(for Teacher2Teacher Service)
Date: Aug 14, 2005 at 16:54:05
Subject: Re: GCSE Coursework (Number Grid Investigation),3D cubes rule I despereatley need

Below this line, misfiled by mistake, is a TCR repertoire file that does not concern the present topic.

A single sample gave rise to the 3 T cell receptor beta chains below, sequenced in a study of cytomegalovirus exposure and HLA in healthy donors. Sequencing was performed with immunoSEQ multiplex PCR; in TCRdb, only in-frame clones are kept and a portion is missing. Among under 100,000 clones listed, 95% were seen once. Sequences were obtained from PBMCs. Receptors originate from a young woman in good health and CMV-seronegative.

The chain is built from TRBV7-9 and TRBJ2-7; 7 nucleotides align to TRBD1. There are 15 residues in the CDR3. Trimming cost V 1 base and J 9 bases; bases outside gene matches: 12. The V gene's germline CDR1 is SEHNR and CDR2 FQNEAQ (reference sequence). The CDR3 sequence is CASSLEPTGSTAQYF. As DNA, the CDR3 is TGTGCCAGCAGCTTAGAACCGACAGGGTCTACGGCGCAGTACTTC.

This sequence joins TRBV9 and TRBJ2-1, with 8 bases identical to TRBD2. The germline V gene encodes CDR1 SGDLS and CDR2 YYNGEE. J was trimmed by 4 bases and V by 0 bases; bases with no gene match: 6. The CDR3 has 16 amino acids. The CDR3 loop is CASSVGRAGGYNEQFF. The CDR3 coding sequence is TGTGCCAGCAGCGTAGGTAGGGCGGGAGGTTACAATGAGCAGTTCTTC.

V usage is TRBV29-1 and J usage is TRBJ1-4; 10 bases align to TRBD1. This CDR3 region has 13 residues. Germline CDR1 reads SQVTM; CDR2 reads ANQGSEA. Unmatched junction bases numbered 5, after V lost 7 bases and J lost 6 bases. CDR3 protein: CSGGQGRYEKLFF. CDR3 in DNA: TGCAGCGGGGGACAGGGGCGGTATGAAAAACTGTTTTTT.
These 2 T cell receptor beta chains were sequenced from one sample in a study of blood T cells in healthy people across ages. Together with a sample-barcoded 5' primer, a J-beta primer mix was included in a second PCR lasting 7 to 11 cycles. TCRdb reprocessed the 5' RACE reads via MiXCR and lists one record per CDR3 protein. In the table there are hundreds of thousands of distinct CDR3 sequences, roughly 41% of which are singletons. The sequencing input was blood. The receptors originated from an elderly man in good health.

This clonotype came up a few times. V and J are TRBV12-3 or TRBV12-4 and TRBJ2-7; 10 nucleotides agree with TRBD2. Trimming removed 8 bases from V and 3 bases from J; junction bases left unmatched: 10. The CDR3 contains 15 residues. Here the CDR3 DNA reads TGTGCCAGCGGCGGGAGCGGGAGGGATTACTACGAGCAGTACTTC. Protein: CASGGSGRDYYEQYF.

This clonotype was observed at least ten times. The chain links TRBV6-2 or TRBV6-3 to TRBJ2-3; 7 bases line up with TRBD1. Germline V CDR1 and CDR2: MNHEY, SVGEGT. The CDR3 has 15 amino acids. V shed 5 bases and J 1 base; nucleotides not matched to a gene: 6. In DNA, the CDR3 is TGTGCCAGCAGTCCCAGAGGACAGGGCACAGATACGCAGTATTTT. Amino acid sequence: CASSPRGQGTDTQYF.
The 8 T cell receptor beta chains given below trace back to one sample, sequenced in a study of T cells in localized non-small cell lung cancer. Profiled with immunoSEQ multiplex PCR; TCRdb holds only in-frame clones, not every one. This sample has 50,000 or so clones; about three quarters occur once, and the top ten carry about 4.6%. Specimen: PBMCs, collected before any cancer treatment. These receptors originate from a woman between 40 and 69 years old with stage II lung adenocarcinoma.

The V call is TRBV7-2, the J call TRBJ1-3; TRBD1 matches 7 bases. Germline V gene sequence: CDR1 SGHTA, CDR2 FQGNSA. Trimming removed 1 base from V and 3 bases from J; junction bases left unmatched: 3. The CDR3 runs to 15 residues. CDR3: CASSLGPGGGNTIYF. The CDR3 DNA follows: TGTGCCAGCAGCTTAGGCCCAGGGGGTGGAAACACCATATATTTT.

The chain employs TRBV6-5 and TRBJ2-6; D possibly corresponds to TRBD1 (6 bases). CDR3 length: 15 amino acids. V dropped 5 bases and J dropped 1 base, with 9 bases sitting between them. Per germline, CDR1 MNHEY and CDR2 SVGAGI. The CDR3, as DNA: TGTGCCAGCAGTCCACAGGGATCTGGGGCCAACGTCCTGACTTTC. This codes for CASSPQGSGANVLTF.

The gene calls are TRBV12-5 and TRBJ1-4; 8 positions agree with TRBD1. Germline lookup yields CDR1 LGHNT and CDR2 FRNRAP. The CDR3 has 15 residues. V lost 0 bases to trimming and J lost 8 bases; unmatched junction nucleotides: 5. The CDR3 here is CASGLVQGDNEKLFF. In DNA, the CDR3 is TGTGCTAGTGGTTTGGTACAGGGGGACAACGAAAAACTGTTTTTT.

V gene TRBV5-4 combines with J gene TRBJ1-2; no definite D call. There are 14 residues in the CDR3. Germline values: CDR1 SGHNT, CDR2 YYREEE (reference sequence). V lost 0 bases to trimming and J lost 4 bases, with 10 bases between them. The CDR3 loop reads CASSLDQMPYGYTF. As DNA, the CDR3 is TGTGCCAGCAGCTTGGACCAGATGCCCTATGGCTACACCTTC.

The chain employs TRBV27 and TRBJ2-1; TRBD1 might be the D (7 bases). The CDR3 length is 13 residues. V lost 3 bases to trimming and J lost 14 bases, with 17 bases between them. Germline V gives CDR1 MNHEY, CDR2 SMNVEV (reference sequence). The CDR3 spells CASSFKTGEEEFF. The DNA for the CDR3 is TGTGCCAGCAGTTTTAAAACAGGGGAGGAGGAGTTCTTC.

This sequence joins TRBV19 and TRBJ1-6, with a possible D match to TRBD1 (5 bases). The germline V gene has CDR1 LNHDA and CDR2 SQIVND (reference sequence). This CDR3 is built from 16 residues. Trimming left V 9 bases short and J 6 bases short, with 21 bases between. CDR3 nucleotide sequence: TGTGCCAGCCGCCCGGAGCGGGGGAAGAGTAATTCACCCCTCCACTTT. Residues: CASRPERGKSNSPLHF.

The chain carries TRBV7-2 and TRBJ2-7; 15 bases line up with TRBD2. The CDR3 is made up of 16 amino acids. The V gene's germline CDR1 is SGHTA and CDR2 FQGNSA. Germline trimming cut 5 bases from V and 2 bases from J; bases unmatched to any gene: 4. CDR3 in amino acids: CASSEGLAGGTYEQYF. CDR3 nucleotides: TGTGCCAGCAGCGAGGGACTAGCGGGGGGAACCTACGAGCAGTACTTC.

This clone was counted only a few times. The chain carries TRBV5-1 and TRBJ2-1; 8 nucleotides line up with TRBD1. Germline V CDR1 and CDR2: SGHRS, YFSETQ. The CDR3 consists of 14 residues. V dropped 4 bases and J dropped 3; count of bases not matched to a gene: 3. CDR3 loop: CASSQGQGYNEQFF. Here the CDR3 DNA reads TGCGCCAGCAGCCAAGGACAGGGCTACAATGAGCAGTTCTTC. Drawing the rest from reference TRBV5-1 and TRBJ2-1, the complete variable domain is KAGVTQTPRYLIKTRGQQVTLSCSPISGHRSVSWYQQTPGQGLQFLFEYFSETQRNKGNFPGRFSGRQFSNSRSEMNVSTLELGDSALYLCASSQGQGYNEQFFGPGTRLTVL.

Hi Jamie, >I have just finished my first year of teaching mathematics and at the end >of this year,I set my year 10 (set 1) GCSE Mathematics group,their first >peice of coursework,the number grid investigation (in the aqa syllabus - >Module 4).In this particular coursework you have to multiply the corners >of number grids and try to find a pattern and find a formula in the >diifference of the two ansewers.I have already got the formula for >squares and rectangles but I am stuck on 3D cubes and reallly need this >formula,so that when my students come back after the summer I can help >them to find the formula.Because it's needed to get an A/A* grade in >their coursework,which for top set students I feel they're capable of.I >would really appreciate help,guidnace and the formaula if possibe. I'm not familiar the the syllabus you're using, so I can't give you any specific help with the problem you're stuck on. However, it seems to me that it would be better for you to work through the problem _with_ your students, so they can see how _you_ approach it. They're likely to get a lot more benefit from that, than from working through the problem knowing that you already know the answer, and suspecting (in this case correctly) that you got the answer using sources of help not available to them. After all, what they're supposed to be learning in school is how to figure out what to do when they don't know what to do. In 12 years of elementary and secondary education, how often do they get to see that modeled? If you play your cards right, you might end up giving them the single most useful educational experience of their lives. -Ian, for the T2T service Thanks for visiting our on-line community. Visit Teacher2Teacher again at http://mathforum.org/t2t/ It is now possible to make a financial contribution to help The Math Forum. Please read more about this possibility: http://www.drexel.edu/ia/mathforum/.
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